It Takes a Community: Lemhi Basin Stream Restoration
Article by Lucy Littlejohn (Fish Biologist, BLM Salmon Field Office), Ethan Ellsworth (Wildlife Biologist, BLM Idaho State Office), Dave Hu (Fish Biologist, BLM Washington Office), and Hannah Nikonow (Intermountain West Joint Venture)
Snowmelt from the looming Beaverhead and Lemhi Mountains flows into wooded mountain valleys and across open sagebrush flats tilting toward Idaho’s Lemhi River. This small river, in turn, meets the Salmon River of No Return, which winds and plummets across the central part of the state before joining the Snake River, the Columbia River, and, eventually, the Pacific Ocean. Though these landscapes have changed with the mechanization and growing populations of the 21st century, the rivers and fish flow through sagebrush country and provide the lifeblood for the recreation and agriculture industries that fuel regional economies. Maintaining this system’s connectivity is a priority for the Bureau of Land Management, Idaho Fish and Game, The Nature Conservancy, Idaho Governor’s Office of Species Conservation, Intermountain West Joint Venture, and many other partners. The following story details how there are so many working together to achieve this.
A Rich Past and a Changing Landscape
Historically, the Lemhi River and its tributaries were important habitat for the Snake River’s fall-run Chinook salmon, Snake River Basin’s steelhead, and Columbia River’s bull trout, as well as rainbow, redband, and westslope cutthroat trout. The salmon and steelhead travel 800 miles from the ocean to the Lemhi River to spawn, making this the longest anadromous fish migration in the Lower 48 states.
For millennia, the Lemhi Shoshone Tribe, or Agai’dika (“salmon eaters”), counted on large runs of salmon and steelhead returning from the ocean. These fish played a key subsistence role for the people and figured prominently in their traditional and ceremonial life. The fish were once harvested in great quantities, but these runs have diminished significantly since European settlement.
Over the past 150 years, a network of irrigation diversions and ditches were built in the Lemhi River Sub-basin to develop the local agricultural economy and support growing communities. Some early irrigation practices were found to dewater streams and strand fish in the irrigation ditches and fields. Juniper and sagebrush grew in the dry streambeds, replacing willow, water birch, and cottonwood trees.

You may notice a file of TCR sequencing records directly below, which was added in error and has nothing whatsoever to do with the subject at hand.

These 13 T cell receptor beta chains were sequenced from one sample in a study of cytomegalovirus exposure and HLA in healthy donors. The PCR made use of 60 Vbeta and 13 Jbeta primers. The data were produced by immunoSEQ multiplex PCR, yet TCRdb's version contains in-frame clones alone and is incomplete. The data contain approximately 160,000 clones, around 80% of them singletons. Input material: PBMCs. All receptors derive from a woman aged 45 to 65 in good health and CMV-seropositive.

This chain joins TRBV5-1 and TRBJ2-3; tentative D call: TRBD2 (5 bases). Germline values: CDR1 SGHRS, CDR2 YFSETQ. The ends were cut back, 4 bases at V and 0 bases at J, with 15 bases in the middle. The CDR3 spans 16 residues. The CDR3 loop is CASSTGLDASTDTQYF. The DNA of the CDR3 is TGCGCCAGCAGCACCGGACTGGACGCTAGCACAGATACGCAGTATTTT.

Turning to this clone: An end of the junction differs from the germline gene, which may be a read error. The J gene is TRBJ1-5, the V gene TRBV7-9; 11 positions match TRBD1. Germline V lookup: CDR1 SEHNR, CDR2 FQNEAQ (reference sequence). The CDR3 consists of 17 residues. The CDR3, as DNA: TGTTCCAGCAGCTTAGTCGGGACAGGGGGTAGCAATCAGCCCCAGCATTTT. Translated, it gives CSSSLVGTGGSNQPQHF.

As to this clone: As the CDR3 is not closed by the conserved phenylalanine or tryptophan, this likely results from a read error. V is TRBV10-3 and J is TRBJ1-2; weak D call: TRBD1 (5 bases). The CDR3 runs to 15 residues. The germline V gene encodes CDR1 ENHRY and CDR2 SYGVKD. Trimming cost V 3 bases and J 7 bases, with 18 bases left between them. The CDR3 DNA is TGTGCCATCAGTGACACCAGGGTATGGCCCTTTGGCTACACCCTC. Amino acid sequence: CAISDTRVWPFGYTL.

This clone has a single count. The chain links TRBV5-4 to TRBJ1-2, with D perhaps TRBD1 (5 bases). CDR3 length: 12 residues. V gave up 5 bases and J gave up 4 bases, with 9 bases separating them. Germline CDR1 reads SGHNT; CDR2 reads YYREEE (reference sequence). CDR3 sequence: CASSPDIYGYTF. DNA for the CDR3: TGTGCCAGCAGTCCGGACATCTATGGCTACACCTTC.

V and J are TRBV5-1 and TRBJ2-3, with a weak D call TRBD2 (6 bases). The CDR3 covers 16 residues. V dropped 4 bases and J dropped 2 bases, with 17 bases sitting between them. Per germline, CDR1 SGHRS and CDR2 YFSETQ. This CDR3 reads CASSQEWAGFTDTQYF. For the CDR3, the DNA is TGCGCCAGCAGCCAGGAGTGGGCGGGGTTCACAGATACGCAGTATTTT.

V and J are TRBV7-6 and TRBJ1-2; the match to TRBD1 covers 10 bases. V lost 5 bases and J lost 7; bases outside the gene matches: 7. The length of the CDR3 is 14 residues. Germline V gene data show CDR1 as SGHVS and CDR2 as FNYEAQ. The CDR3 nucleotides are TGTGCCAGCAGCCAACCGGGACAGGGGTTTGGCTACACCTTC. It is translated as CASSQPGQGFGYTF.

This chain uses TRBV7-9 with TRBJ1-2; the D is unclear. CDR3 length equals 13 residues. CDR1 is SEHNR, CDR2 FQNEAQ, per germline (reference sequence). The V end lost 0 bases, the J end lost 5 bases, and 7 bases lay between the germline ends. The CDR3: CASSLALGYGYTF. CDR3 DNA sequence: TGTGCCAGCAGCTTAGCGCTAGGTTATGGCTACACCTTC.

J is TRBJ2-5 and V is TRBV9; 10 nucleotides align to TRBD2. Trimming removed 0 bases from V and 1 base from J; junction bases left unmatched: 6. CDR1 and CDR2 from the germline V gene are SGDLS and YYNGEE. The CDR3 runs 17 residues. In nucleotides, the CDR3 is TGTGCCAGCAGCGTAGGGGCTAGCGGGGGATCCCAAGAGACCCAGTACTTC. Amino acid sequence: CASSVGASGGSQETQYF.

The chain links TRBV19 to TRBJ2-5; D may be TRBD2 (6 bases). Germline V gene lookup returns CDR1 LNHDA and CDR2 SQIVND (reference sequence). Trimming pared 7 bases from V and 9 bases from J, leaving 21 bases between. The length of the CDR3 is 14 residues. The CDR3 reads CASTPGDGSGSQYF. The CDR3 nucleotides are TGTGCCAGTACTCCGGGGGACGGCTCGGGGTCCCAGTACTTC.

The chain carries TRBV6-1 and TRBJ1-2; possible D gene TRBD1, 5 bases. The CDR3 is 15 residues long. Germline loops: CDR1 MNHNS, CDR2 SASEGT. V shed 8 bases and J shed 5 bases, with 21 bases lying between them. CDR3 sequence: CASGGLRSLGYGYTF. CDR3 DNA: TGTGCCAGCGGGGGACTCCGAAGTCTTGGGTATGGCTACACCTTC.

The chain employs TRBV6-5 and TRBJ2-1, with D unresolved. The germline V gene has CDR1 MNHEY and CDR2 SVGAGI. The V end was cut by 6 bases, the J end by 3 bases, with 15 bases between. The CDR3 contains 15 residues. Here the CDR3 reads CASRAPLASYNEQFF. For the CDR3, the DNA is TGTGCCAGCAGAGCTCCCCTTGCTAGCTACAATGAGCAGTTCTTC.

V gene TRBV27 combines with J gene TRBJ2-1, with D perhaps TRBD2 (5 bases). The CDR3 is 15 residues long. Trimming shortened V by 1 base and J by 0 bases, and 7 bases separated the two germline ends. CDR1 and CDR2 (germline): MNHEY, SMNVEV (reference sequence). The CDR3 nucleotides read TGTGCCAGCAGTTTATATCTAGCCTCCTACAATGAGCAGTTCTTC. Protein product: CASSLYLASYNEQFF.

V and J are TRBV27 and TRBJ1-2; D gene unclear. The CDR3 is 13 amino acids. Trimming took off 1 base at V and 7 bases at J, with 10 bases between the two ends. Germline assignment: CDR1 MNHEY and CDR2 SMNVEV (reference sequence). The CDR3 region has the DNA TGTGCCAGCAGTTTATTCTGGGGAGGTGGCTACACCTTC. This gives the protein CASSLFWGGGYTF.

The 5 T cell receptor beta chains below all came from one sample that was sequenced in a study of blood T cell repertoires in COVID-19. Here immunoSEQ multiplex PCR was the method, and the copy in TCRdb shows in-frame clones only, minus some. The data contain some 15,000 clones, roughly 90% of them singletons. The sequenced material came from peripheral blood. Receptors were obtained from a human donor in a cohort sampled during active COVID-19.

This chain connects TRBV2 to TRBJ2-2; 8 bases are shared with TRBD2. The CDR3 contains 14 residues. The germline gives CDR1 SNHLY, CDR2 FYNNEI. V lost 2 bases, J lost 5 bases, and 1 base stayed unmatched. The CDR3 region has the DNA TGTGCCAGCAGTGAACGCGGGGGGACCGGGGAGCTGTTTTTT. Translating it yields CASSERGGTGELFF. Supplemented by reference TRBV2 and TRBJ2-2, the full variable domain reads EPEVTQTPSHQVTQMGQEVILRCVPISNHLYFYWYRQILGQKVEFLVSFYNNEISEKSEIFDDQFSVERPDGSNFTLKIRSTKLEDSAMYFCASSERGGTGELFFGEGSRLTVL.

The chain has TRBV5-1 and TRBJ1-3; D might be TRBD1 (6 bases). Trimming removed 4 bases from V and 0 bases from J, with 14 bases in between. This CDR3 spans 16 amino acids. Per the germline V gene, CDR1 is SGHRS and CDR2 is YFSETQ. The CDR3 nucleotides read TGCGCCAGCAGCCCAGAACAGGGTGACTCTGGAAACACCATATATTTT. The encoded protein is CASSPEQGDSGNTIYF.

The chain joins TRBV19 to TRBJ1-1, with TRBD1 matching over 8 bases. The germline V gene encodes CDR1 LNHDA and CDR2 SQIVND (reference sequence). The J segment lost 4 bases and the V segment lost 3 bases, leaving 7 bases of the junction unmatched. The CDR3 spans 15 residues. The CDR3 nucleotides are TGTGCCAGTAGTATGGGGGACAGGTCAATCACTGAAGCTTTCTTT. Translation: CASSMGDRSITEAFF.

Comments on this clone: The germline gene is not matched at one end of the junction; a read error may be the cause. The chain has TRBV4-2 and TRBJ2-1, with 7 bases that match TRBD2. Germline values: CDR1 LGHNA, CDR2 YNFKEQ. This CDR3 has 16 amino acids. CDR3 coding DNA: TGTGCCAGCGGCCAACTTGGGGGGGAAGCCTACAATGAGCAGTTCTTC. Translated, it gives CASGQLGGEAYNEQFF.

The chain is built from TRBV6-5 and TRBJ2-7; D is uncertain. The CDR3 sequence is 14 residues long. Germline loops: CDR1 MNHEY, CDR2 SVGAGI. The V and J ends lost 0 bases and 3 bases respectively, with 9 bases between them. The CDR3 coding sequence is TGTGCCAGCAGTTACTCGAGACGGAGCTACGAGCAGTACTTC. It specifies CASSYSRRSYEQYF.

The Story of Hawley Creek
Hawley Creek is key tributary habitat for Endangered Species Act-listed fishes and an example of important landscape connectivity with healthy sagebrush uplands, riparian corridors, wet meadows, and the irrigated agricultural lowlands. The lower 6.5 miles of Hawley Creek ran dry for over 100 years due to some past irrigation practices that disconnected this tributary from the river and its many users – including fish, beavers, and humans.
In the fall of 2016, work began to restore Hawley Creek. Local agency, non-governmental organization (NGO), and landowner partnerships aimed to re-establish year-round flow and connection to the Lemhi River by replacing check dams and culverts with fish-friendly diversions and bridges, installing fish screens, and improving irrigation efficiencies.
The Hawley Creek project objectives included reconnecting Hawley Creek Watershed and the Lemhi River to re-establish fish passage, restore channel processes, improve groundwater storage and floodplain connectivity, and provide efficient, fish-friendly irrigation systems. The following actions have been completed to meet these objectives: